Sedaris is aware also that his choice of subject matter is limited to himself and his field of vision. In the “Owls” essay, he sustains attention on a collection of owl paraphernalia that he and his boyfriend started accumulating when Hugh, a decorative painter, created a mural of birds on the domed ceiling of a client’s entryway. This entailed some research on birds, which included the purchase of a book from the Museum of Natural History called Understanding Owls. For a short time, Hugh became fascinated by owls, which prompted others to search for unusual owl-themed gifts, like owl cocktail napkins. The centerpiece of the essay is Sedaris’s visit to a London taxidermist for a stuffed owl, which he tells Hugh will be “the best Valentine’s Day gift ever.” The taxidermist shows him the skeleton of a Pygmy, the arm of a sailor, and the 400-year-old head of a teenage girl, all preserved, before he shows him the owl. Later, on the train home, with a stuffed owl in a box on the seat next to him, Sedaris reflects on the encounter with the taxidermist:
“What is rare is not to be misread. The taxidermist knew me for less time than it took to wipe my feet on his mat, and, with no effort whatsoever, he looked into my soul and recognized me for the person I really am: the type who’d actually love a Pygmy and could easily get over the fact that he’d been murdered for sport, thinking breezily, Well, it was a long time ago.”
It’s weird and it’s funny that Sedaris is curious about the world’s hidden oddities. Sedaris captures a more urgent human concern in this quirky story, though, and that is the human desire to be known. Later in the essay Sedaris writes, “A person doesn’t consciously choose what he focuses on. Those things choose you, and, once they do, nothing, it seems, can shake them.” While his book does not overtly argue for self-acceptance, I really like how, by craftily exposing himself and making art from that exposure, Sedaris argues for authenticity. There’s nothing sentimental about this. He writes more honestly about family – with both toughness and humor — than any writer I know.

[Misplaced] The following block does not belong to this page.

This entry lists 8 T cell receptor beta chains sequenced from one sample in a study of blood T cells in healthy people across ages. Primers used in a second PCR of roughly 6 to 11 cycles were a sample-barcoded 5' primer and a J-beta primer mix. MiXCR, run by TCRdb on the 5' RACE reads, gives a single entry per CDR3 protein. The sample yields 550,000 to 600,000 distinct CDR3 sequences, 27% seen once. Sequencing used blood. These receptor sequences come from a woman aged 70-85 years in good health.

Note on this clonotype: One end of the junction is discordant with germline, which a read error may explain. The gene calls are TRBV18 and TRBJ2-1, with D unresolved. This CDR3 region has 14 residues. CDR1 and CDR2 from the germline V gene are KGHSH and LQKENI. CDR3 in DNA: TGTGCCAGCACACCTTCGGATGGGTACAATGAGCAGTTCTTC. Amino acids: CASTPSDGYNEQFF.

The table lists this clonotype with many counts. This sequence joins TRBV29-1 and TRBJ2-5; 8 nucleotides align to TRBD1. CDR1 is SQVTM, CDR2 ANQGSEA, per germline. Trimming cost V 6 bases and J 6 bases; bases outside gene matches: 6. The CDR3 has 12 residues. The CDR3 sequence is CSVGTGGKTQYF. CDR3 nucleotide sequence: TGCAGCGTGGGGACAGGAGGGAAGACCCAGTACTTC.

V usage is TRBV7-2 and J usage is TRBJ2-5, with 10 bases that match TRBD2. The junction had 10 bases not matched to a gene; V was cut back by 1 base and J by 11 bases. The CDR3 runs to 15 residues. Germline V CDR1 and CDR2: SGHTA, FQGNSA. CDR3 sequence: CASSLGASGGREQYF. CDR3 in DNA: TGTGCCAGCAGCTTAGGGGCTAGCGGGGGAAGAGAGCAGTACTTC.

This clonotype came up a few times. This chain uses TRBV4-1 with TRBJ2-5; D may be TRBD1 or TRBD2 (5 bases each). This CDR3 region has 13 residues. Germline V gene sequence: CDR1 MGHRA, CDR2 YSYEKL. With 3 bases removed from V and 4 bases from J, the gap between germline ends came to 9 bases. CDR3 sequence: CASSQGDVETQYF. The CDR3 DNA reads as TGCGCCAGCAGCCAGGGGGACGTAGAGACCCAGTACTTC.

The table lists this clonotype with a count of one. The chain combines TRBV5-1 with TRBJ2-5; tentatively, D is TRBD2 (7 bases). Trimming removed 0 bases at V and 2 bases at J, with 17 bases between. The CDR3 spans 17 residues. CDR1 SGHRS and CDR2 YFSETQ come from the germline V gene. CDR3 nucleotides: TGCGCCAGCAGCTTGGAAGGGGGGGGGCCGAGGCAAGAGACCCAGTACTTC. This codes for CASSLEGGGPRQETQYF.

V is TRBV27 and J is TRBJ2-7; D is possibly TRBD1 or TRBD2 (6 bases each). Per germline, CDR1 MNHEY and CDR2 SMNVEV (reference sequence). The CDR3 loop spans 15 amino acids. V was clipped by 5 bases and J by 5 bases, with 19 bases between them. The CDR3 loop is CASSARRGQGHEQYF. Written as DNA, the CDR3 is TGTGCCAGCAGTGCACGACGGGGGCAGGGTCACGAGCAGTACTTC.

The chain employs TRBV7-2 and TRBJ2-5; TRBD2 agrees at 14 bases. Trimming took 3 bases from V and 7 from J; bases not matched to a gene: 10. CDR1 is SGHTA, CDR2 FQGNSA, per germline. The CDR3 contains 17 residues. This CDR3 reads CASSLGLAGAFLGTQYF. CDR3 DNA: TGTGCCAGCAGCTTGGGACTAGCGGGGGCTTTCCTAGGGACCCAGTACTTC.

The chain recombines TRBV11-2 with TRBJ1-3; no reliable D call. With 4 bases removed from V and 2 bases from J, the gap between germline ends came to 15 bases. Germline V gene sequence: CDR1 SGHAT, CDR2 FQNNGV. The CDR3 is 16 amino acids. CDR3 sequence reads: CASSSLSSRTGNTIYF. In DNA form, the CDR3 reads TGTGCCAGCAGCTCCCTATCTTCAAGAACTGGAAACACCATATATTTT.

His humor can also be a shield, defending him from claims of softness or political correctness. (He is neither.) In “Friend in the Ghetto,” he explores a claim, once made by his mother, that he needs people in his life who are different/diverse/other “so you can feel better about yourself.” He describes his middle-school attempts to befriend Delicia, a black girl who joined his school after the system was desegregated, and his parents’ attempts to thwart it:
“On the Monday after the social, I broke it to Delicia that I’d wanted to take her somewhere special but that my parents hadn’t allowed it. “I hate them,” I told her. “They’re so prejudiced you wouldn’t believe it.”
I don’t know what response I expected, but a show of disappointment would have been a good start. If this relationship was going to take off, we needed a common cause, but that, it seemed, was not going to happen. All she said was, “That’s okay.”
“Well, no, actually, it’s not okay, I told her. “Actually it stinks.” I laid my hand over hers on the desktop and then looked down at it, thinking what a great poster this would make. “Togetherness,” it might read.”
We’re all starring in our own made-for-TV movie, and Sedaris writes knowingly about his own gambits at exceeding one’s limits, especially the limits of one’s understanding, in this case the complexity of race relations. In “Loggerheads,” he dramatizes his struggles at trying to figure out how to be a boy and “feeling like someone forever trying to pass.” This is one of the strongest and most subtle essays in the collection, along with “Laugh, Kookaburra,” which is about not being able to escape one’s family or one’s self and realizing that not being able to escape is, in part, what makes a person who he is. Sedaris shows us the humor, and the pathos, in the conflict between our attempts to escape and our acceptance that we cannot.